John Kravos Jr., 90, of New Beaver Boro passed away Monday, March 18, 2019 at Heritage Valley Hospital in Beaver following an extended illness.
Born January 22, 1929 in Wampum, he was the son of the late John and Leopolda Volk Kravos Sr. He was married to Edith DiFalco Kravos for 69 years She survives.
John retired from Medusa Cement Company in 1991. He was a member of the former St. Monica Parish.
In addition to his wife, Edith, survivors include a son, John Kravos III of Wampum; daughter, Karen (Bill) Geer of Wampum; two brothers, Mike (Jenny) Kravos of Medway, Ohio, Ed (Mary Ann) Kravos of Canton, Ohio; and two grandchildren, Kurt Andrew and Kelly Lynn.
He was preceded in death by his parents and a sister, Cecelia.
Friends will be received on Thursday, March 21 from 4 pm until the time of the Blessing service at 6 pm at the Marshall Funeral Home, 341 Main Street Wampum. Interment will follow in Holy Redeemer Cemetery.
Memorial Contributions may be made to the donor’s favorite charity.
Online condolences may be sent to marshallsfh.com.
Uncle John was a strong man who loved, served, and provided a beautiful home for his family, and a hospitable stopping ground for all the friends and family who loved to visit. He greeted them in his best attire: green or tan pants and a clean white shirt; the uniform of a disciplined man of routine who was motivated by love for his family. His quiet presence with an occasional chuckle, was emotionally grounding to all who wanted to sit around on his kitchen island to talk, drink and “EAT!” (as he was known to say with the full force of his deep voice!). I remember how hard he worked to plant and harvest with no doubt the best sweet corn in Western Pennsylvania, battling the wet corn stalks to pick at 6am and fighting every menacing groundhog that dared to take a bite of his corn. He lovingly included his nieces and nephews for rides on his tractor and made them feel as if they were working for a fortune 500 company as they dutifully performed all the job requirements of getting the corn to the customer at the roadside corn stand. He was a model citizen, putting in more than a full days work, and model health champion by taking the time for daily walks, and just sitting to relax on his porch, always open to a friendly visitor to get a dose of social medicine. Though he believed that a motor home and a boat would help to catch a lot of fish- it really didn’t because he never did catch the fish of his dreams. The real catch was just hanging out with family, enjoying the sunshine, and having a beer with good friends. It was a simple life with simple pleasures that inspired us all to just slow down and be with the people who we love that really matters in life. Thank you Uncle John for the life lessons that you taught in the example of a life well lived. PS: And Uncle John, though you broke your promise to dance with me at my wedding- I look forward to the day that I can see you in heaven with your dancing shoes on and ready to dance to a fast polka! After all those years of just watching Edith, I know you learned some good dance moves. You will be missed by all of us who loved and knew you.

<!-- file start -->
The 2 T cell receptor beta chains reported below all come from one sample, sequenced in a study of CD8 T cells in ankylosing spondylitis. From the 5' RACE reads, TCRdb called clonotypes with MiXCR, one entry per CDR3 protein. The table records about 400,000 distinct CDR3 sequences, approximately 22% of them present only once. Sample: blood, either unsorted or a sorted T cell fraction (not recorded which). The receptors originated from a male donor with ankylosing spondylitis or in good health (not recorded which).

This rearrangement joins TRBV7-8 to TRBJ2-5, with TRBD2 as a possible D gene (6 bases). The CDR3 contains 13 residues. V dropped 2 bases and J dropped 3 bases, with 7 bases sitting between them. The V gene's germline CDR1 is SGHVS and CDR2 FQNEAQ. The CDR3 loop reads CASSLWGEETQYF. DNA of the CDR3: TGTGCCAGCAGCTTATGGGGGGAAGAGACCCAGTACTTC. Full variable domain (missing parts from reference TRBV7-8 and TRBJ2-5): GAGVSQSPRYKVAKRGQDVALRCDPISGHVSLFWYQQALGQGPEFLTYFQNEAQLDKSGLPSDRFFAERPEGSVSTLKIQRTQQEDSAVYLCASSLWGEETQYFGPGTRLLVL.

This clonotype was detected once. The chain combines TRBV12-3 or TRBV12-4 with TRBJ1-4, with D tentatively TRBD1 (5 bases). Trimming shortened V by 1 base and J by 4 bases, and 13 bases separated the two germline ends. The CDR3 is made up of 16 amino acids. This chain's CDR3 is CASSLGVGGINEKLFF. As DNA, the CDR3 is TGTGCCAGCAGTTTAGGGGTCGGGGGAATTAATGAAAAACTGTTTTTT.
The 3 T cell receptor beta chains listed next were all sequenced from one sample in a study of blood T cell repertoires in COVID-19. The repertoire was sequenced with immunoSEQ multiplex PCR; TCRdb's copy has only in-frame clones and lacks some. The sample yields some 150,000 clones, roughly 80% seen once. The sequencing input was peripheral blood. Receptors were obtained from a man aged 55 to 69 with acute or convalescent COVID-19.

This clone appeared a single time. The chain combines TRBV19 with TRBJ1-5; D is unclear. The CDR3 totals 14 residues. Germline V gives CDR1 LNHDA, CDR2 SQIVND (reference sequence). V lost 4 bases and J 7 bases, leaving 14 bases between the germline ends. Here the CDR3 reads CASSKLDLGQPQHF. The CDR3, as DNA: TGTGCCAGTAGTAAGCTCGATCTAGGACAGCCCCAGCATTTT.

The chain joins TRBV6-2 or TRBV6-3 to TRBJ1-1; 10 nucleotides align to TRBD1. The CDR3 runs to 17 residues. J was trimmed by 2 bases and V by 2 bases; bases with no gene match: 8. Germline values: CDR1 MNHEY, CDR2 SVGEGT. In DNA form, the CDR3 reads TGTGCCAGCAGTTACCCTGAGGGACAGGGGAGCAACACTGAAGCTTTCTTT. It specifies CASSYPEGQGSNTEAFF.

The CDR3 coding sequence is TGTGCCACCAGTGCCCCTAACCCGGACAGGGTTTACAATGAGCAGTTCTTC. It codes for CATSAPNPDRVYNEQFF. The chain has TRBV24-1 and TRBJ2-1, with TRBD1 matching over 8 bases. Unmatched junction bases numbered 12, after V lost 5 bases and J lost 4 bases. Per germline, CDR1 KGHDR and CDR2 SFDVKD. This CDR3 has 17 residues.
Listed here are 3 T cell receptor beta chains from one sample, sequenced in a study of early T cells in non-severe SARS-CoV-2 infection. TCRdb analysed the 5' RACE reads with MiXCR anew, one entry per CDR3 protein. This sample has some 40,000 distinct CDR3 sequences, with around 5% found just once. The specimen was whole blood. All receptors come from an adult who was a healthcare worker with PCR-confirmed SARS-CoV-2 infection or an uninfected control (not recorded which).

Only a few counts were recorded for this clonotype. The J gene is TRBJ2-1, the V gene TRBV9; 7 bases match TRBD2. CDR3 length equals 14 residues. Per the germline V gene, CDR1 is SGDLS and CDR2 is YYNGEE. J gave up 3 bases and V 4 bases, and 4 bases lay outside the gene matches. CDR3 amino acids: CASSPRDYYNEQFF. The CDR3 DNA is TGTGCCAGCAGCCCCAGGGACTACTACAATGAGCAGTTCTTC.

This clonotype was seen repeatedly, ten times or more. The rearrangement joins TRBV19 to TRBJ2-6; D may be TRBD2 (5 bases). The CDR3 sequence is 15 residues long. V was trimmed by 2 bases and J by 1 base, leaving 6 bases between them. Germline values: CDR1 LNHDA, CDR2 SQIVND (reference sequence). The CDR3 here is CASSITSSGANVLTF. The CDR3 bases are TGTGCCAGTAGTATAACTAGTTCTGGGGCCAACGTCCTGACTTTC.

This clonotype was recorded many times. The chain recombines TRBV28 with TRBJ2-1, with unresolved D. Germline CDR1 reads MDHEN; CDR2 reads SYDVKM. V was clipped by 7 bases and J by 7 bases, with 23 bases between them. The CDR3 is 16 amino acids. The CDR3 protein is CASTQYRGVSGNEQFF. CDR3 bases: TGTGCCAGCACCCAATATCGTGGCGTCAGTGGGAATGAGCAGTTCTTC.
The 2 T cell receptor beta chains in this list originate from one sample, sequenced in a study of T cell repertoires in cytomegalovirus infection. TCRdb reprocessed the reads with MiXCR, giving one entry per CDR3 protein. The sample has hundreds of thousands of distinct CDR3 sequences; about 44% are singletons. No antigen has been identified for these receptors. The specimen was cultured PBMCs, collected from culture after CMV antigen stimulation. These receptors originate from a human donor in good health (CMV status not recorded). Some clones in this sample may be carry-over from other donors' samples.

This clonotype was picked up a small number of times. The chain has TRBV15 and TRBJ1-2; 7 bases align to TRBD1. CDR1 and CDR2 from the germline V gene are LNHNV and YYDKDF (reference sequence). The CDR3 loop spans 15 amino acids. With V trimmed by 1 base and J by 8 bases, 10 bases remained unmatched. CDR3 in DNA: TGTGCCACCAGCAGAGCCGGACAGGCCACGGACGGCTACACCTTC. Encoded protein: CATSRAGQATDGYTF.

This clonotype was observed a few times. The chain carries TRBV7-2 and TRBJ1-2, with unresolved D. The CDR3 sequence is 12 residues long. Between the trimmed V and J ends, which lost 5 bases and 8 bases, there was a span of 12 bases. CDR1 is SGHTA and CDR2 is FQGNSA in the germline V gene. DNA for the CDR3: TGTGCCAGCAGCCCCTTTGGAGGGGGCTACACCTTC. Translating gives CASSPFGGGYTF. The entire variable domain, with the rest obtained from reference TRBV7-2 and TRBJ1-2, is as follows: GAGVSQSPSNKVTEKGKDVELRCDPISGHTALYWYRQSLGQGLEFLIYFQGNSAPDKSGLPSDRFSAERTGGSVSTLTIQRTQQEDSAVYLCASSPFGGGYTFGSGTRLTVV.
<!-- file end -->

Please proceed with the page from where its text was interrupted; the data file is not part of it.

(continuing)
John Kravos was one of the “Heroes of Old” whose life reflected faithfulness and humility, living his life around serving the family he loved. He was a loving son who cared for his aging parents, their farm, their home, running errands and taking his mother to Sunday mass. He was a devoted father and faithful husband of 69 years. He was a good steward of his health walking 3 miles daily. As my uncle, he tuned in to the needs of the nieces and nephews spending his free time to take us fishing and allowing us to “help” on the farm. He made his life count choosing what is best and leaving us with memories that have shaped us all. I will miss the twinkle in his eye and the deep love you felt when he was glad to see you. I will miss the lovingly way he teased his wife, Edith, while passing us all a wink. Relationships were important to him and he spent much of his time connecting with friends and family around the kitchen island or out on the porch. He left us with a legacy of what makes a good man and a rich life.
That was such a great tribute to Uncle John. I always felt so welcomed and loved by him. Words I will never forget…”well, hello there” as he greeted you and “you are pulling my leg”. You always felt you were telling the most amazing story to him. I will miss him and his spirit. We can all learn quite a bit from him.